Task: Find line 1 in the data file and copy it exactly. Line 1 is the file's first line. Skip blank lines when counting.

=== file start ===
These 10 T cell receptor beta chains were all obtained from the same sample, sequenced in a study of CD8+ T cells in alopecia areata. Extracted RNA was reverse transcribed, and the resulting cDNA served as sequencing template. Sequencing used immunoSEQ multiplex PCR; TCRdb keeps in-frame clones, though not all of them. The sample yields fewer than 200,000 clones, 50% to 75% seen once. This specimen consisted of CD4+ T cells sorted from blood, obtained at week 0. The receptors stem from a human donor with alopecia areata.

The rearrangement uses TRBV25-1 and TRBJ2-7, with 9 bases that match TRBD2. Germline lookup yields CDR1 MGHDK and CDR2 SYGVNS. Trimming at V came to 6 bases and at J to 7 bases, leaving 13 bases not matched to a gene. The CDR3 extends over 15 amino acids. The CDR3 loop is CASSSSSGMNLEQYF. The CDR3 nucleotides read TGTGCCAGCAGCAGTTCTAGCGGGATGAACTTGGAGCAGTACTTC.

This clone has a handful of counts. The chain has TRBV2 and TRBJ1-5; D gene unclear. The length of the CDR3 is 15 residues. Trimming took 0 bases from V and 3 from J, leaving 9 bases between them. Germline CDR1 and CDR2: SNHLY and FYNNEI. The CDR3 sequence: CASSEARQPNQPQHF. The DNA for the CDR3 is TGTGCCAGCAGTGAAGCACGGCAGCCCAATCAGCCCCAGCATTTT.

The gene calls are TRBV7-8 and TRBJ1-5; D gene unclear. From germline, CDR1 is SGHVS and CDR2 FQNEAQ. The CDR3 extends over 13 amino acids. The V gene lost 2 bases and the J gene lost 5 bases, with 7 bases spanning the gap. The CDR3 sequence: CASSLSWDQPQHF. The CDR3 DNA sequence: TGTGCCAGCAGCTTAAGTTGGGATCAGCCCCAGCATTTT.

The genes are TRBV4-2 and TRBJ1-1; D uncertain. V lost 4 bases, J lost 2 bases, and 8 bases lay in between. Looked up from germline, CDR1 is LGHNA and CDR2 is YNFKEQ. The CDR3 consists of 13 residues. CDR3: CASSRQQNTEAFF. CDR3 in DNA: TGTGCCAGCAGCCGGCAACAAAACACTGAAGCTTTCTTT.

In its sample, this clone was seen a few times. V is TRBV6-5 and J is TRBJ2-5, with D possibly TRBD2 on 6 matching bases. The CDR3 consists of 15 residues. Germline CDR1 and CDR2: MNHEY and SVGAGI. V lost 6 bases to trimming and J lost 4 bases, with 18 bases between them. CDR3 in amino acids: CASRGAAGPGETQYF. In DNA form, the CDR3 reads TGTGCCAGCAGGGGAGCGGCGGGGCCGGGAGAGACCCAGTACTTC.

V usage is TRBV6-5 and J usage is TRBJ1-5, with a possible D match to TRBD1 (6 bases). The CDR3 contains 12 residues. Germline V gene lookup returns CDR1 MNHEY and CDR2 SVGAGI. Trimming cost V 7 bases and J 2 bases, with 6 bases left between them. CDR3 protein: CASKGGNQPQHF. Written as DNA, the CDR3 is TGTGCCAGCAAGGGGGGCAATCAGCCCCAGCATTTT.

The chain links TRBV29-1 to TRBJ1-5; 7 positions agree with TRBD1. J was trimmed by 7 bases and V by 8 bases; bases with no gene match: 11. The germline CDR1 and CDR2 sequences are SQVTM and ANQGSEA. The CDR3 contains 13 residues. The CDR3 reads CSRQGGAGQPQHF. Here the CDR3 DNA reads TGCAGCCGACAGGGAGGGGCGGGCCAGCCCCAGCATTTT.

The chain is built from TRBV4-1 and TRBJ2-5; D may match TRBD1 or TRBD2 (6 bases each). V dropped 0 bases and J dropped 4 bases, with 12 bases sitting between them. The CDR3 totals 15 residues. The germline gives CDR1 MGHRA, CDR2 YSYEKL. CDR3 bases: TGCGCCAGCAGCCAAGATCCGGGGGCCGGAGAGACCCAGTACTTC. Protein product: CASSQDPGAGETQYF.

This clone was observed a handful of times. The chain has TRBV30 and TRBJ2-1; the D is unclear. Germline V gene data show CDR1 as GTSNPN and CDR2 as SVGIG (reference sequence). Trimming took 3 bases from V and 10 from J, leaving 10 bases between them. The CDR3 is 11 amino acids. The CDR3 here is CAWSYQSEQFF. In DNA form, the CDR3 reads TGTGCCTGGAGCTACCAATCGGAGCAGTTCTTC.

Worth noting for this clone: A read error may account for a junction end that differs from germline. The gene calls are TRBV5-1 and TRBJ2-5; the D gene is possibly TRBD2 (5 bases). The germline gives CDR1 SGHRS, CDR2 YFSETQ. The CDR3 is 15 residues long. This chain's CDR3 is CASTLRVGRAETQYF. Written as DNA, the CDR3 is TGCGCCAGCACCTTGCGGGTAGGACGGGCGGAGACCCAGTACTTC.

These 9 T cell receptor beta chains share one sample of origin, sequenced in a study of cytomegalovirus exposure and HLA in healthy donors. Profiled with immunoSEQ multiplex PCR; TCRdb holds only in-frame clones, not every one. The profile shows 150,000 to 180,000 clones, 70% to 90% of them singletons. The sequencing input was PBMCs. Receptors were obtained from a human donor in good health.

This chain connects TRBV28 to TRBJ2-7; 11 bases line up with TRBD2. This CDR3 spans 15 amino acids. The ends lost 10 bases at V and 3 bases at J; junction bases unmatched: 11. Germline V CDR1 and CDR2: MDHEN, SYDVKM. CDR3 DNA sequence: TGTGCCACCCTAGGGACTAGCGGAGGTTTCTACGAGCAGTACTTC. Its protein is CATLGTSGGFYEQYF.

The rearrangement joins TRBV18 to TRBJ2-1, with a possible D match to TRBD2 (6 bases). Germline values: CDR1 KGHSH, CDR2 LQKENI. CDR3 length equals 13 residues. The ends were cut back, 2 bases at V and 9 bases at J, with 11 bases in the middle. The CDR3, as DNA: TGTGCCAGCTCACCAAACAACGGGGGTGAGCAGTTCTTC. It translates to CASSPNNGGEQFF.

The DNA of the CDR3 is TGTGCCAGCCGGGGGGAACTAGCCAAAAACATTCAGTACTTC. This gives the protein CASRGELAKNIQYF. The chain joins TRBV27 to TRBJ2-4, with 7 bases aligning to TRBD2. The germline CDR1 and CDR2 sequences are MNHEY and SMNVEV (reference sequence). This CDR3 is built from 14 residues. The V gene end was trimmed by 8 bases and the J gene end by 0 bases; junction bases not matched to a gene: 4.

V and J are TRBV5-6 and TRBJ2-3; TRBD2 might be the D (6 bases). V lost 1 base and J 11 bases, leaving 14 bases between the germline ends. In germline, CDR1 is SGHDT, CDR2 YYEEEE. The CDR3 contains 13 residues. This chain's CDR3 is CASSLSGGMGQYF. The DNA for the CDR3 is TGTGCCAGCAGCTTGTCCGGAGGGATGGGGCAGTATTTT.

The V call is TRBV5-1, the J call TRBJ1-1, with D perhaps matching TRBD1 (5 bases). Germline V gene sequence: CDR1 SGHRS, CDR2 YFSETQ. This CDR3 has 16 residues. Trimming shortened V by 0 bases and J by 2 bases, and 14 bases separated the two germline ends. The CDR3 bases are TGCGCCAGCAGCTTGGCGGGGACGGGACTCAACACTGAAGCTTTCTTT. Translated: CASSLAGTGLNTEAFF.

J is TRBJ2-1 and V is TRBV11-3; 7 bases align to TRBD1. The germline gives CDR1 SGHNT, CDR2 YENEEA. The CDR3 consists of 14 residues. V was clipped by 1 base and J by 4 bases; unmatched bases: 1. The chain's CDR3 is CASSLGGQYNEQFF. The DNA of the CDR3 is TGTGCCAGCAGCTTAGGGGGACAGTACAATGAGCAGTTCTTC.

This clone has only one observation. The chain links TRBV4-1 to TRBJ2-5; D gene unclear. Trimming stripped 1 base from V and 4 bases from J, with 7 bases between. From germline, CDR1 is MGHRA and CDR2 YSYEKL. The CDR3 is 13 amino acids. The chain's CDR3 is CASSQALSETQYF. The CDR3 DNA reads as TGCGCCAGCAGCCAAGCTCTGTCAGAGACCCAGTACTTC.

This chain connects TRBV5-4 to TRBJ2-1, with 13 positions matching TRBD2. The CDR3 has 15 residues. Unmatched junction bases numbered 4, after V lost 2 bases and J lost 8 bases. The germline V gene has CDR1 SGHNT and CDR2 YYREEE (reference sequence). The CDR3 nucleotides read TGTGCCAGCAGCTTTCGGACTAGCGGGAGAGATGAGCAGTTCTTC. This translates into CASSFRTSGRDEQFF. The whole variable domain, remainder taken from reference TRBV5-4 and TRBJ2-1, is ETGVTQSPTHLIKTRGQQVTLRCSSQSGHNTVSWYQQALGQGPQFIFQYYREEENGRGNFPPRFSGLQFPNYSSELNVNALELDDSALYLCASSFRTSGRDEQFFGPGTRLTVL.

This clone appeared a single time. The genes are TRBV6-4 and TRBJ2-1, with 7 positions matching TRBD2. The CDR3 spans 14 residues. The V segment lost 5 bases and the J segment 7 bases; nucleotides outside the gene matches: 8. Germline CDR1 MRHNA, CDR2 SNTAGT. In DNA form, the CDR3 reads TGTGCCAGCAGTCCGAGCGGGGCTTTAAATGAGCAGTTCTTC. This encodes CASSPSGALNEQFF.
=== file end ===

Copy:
These 10 T cell receptor beta chains were all obtained from the same sample, sequenced in a study of CD8+ T cells in alopecia areata. Extracted RNA was reverse transcribed, and the resulting cDNA served as sequencing template. Sequencing used immunoSEQ multiplex PCR; TCRdb keeps in-frame clones, though not all of them. The sample yields fewer than 200,000 clones, 50% to 75% seen once. This specimen consisted of CD4+ T cells sorted from blood, obtained at week 0. The receptors stem from a human donor with alopecia areata.